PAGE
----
• Decorative Blooms: It produces abundant and showy blue or purple flowers adding aesthetic value to garden spaces.
    • Habitat Support: Provides shelter and nesting sites for birds and small animals within its dense foliage.
    • Evergreen Foliage: California Lilac offers year-round foliage that keeps gardens looking vibrant even in winter.
    • Native Plant Advantages: As a native to California, it supports local ecosystems and adapts well to regional soil and climate conditions.

  • medicalMedical Properties

    • This plant is not used for medical purposes.

  • windAir-purifying Qualities

    This plant is not specifically known for air purifying qualities.

  • leavesOther Uses

    • Dye Production: Ceanothus griseus, commonly known as California lilac, can be used to produce a natural dye from its leaves and flowers, traditionally used for coloring textiles.
    • Low Water Landscaping: This plant is an excellent choice for xeriscaping, a form of landscaping that reduces or eliminates the need for irrigation, thereby conserving water.
    • Erosion Control: California lilac's extensive root system helps stabilize slopes and banks, preventing soil erosion in vulnerable areas.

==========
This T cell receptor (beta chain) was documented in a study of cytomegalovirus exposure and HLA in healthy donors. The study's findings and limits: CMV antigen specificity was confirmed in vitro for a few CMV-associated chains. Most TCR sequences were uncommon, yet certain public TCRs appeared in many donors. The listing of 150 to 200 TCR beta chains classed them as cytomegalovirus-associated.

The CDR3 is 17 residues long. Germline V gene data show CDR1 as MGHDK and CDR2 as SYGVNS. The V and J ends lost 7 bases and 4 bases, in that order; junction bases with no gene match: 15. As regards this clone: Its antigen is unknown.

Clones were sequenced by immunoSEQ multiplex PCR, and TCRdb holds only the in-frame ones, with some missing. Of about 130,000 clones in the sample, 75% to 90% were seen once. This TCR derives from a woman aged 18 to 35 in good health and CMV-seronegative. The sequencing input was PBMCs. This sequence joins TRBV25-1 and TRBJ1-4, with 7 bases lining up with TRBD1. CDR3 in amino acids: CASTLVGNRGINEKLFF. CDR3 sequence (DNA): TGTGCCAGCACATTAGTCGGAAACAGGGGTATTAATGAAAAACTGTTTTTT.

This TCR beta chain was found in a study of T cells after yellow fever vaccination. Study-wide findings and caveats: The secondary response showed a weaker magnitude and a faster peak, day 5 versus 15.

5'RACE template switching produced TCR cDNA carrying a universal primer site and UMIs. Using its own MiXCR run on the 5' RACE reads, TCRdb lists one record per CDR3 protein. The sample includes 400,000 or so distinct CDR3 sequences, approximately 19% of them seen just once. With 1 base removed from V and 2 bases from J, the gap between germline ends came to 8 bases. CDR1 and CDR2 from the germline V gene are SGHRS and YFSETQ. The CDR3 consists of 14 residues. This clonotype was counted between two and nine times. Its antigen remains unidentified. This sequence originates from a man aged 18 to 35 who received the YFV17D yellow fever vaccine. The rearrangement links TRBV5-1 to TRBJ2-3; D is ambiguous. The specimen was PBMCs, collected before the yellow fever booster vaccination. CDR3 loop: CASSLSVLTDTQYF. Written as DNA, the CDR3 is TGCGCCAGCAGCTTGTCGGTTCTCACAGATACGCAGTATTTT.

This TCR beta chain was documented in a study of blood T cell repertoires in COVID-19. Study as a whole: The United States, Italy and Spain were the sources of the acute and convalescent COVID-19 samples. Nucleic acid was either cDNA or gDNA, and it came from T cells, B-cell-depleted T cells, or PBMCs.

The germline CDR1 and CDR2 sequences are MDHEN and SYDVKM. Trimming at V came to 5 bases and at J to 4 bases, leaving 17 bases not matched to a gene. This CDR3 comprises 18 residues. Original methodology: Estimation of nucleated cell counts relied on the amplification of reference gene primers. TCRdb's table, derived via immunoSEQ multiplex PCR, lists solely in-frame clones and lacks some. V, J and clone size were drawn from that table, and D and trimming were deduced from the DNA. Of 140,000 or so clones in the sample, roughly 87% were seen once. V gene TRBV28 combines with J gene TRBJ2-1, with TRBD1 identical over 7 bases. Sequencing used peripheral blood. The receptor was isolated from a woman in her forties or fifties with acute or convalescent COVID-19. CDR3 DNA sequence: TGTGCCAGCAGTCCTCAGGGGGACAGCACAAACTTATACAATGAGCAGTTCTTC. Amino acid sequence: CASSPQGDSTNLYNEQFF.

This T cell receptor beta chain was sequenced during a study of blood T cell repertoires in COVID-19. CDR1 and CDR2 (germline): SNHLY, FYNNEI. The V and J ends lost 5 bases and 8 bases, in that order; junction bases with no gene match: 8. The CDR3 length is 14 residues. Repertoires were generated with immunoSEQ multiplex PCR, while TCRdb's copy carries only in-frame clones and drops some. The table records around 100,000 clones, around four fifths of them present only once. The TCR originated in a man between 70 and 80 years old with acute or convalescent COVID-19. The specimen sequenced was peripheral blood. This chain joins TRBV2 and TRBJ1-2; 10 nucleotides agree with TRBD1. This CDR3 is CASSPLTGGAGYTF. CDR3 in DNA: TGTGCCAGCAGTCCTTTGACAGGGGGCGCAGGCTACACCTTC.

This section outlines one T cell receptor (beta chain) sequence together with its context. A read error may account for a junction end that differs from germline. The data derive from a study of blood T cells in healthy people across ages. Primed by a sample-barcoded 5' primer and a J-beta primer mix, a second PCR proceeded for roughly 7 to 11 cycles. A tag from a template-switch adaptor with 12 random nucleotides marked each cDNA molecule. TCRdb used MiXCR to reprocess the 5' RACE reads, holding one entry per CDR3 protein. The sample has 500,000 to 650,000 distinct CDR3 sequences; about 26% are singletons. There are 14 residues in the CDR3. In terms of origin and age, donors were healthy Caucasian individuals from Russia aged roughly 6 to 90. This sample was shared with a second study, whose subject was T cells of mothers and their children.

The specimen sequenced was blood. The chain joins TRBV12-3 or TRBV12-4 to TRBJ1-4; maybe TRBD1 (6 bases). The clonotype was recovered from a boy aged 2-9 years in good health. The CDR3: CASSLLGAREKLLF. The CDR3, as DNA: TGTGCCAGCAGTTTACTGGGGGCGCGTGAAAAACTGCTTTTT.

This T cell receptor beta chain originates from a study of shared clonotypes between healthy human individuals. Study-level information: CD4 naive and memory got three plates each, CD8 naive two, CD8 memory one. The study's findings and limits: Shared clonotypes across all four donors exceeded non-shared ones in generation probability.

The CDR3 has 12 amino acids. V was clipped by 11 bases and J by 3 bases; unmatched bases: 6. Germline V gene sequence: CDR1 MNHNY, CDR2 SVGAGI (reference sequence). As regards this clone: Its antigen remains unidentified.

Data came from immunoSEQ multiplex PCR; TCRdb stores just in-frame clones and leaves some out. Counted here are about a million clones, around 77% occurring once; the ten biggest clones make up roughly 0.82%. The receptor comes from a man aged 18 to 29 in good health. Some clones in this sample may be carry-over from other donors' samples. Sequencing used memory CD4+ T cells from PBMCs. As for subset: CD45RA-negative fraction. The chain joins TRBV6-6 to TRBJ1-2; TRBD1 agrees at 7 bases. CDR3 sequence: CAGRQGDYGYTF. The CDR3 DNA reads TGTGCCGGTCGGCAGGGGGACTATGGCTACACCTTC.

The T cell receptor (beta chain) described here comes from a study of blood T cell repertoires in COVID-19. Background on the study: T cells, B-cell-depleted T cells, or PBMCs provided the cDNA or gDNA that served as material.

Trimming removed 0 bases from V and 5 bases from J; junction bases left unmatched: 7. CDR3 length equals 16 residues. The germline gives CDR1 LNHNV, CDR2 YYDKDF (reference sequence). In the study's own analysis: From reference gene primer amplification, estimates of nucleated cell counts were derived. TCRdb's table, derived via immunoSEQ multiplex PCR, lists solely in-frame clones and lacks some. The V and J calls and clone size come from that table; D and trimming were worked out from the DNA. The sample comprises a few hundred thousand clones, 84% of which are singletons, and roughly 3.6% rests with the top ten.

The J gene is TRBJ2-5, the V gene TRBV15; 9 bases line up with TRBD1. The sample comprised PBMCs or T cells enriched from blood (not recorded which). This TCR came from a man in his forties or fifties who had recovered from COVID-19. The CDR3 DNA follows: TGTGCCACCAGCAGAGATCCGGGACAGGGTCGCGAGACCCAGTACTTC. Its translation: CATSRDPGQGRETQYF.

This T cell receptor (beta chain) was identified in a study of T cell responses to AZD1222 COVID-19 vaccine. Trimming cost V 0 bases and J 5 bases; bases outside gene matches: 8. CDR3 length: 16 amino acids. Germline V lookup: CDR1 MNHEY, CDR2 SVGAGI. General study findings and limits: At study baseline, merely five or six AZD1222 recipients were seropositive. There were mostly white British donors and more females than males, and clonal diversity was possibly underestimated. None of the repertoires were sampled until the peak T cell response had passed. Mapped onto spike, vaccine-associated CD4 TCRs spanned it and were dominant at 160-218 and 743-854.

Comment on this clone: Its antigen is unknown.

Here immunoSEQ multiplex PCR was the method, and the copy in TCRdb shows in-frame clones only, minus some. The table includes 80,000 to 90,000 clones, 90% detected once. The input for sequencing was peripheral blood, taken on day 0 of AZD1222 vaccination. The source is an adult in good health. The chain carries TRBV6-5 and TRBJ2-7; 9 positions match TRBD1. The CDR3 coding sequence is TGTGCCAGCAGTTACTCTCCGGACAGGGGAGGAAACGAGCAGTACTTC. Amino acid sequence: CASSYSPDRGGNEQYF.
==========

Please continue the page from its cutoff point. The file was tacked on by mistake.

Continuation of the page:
• Hedge Planting: With its dense growth habit, California lilac can be used to create natural, flowering hedges for privacy screens or windbreaks in gardens.
    • Beekeeping: The flowers of Ceanothus griseus are a valuable source of nectar and pollen for bees, and the plant can be used to support local beekeeping and pollinator-friendly gardens.
    • Eco-Friendly Fertilizer: The plant’s ability to fix nitrogen in the soil makes it a valuable component for improving soil fertility without synthetic fertilizers.
    • Wildlife Habitat: It provides shelter and food for various species of birds and insects, enhancing biodiversity within its habitat.
    • Live Mulch: Gardeners can use the fallen leaves of California lilac as mulch to suppress weeds and retain soil moisture around other plants.
    • Seasonal Interest: This plant is not only useful but also ornamental, offering a vibrant display of blue or purple flowers in the spring and summer that can enhance the aesthetic appeal of any garden setting.
    • Fire-resistant Landscaping: California lilac is known for its fire resistance and is often included in firewise landscaping designs to help protect properties in fire-prone areas.

Interesting Facts

  • bedFeng Shui

    The California Lilac is not used in Feng Shui practice.

  • aquariusZodiac Sign Compitability

    The California Lilac is not used in astrology practice.

  • spiralPlant Symbolism